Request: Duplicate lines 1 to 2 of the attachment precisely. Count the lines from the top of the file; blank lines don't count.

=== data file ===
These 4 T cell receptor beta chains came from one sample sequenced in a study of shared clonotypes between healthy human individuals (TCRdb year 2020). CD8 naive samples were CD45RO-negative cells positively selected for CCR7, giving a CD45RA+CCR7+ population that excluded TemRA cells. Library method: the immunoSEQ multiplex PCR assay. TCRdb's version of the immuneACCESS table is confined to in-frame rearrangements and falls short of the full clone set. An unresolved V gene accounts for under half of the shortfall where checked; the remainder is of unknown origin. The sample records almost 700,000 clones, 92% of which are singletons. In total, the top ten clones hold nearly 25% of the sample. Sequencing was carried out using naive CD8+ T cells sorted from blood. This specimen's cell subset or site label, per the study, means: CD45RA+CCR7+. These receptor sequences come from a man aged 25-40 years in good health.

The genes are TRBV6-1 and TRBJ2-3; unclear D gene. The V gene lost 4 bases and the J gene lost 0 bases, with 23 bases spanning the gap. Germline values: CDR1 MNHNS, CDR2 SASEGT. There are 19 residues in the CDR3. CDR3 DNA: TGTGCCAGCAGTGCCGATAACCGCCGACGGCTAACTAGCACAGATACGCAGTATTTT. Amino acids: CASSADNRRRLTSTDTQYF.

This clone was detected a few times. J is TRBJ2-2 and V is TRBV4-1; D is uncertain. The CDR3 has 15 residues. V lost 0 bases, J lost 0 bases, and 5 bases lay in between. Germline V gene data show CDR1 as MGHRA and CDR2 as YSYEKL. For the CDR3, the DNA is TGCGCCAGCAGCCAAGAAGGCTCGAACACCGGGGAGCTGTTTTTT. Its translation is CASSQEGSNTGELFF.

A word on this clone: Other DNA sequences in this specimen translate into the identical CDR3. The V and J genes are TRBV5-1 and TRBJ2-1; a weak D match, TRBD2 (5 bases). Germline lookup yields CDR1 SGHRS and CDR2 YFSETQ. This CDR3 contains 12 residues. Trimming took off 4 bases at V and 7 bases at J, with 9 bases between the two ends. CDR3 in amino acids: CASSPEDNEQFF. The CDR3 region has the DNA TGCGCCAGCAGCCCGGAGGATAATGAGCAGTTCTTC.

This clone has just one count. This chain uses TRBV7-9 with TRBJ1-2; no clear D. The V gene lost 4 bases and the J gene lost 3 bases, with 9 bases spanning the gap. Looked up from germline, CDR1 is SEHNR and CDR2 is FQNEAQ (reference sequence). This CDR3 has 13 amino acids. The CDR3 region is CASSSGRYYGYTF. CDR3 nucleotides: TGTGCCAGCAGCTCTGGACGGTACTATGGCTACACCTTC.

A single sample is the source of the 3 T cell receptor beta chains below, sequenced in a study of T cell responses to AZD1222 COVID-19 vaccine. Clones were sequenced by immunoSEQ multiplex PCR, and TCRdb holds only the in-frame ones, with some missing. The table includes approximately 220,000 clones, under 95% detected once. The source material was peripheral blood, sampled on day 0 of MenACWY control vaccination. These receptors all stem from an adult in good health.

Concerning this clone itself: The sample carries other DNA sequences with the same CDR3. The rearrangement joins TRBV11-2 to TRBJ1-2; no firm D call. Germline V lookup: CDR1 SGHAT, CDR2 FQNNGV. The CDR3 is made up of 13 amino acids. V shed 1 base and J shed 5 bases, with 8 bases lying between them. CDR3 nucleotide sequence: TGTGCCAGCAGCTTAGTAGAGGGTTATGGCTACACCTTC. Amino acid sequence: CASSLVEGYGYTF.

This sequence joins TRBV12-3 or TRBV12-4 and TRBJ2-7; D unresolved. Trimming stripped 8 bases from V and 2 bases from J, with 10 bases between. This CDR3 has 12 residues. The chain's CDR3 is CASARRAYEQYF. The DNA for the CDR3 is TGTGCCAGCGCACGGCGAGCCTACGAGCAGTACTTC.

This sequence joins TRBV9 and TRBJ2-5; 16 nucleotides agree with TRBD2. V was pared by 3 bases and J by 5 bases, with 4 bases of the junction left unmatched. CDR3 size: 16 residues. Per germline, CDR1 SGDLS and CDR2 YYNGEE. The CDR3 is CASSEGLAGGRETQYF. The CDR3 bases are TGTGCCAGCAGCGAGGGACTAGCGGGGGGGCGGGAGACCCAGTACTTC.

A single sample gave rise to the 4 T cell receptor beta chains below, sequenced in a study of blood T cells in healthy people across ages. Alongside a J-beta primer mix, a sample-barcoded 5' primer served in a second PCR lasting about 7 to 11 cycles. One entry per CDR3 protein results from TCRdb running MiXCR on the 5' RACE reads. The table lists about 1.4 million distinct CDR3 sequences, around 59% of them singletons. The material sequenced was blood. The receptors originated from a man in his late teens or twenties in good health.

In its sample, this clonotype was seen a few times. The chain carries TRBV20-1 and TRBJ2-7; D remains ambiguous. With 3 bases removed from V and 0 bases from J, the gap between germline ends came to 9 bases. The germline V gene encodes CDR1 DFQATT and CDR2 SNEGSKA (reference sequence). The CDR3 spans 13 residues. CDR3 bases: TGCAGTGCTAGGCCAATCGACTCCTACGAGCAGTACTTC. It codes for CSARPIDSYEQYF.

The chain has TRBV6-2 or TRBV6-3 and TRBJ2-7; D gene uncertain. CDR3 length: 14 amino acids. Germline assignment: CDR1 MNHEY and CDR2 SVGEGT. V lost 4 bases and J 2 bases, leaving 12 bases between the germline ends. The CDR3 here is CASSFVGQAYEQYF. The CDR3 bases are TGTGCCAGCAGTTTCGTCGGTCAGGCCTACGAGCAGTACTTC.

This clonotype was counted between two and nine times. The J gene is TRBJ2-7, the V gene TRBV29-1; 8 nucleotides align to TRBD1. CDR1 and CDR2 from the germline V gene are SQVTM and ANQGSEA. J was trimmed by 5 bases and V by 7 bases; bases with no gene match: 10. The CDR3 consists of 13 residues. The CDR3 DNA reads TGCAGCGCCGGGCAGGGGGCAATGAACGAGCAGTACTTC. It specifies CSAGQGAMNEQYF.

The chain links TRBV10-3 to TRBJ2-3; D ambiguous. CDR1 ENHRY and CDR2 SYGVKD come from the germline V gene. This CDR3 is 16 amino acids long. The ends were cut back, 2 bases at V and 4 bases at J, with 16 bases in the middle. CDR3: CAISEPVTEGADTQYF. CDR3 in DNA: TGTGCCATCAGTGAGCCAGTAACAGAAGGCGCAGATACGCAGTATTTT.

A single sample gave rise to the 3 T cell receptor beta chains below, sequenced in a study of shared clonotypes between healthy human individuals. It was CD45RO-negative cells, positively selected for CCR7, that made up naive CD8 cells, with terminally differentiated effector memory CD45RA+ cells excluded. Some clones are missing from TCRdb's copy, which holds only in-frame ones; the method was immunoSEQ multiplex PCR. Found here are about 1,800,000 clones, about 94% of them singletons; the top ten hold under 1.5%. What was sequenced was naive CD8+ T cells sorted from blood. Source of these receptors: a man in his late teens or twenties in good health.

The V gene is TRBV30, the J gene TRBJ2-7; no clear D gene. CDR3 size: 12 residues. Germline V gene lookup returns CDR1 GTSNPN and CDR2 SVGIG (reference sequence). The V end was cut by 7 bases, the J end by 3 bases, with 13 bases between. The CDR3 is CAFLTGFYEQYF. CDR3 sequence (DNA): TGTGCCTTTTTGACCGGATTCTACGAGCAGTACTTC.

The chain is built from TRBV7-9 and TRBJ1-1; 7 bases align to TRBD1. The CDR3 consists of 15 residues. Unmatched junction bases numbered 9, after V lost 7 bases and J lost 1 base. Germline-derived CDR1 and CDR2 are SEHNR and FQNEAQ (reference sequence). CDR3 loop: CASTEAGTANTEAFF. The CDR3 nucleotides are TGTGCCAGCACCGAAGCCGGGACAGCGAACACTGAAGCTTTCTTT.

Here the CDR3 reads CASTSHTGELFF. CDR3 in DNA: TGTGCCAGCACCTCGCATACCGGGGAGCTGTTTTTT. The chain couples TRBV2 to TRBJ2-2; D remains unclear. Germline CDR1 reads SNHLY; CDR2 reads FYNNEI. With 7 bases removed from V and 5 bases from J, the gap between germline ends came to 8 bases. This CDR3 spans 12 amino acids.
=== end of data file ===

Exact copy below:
These 4 T cell receptor beta chains came from one sample sequenced in a study of shared clonotypes between healthy human individuals (TCRdb year 2020). CD8 naive samples were CD45RO-negative cells positively selected for CCR7, giving a CD45RA+CCR7+ population that excluded TemRA cells. Library method: the immunoSEQ multiplex PCR assay. TCRdb's version of the immuneACCESS table is confined to in-frame rearrangements and falls short of the full clone set. An unresolved V gene accounts for under half of the shortfall where checked; the remainder is of unknown origin. The sample records almost 700,000 clones, 92% of which are singletons. In total, the top ten clones hold nearly 25% of the sample. Sequencing was carried out using naive CD8+ T cells sorted from blood. This specimen's cell subset or site label, per the study, means: CD45RA+CCR7+. These receptor sequences come from a man aged 25-40 years in good health.

The genes are TRBV6-1 and TRBJ2-3; unclear D gene. The V gene lost 4 bases and the J gene lost 0 bases, with 23 bases spanning the gap. Germline values: CDR1 MNHNS, CDR2 SASEGT. There are 19 residues in the CDR3. CDR3 DNA: TGTGCCAGCAGTGCCGATAACCGCCGACGGCTAACTAGCACAGATACGCAGTATTTT. Amino acids: CASSADNRRRLTSTDTQYF.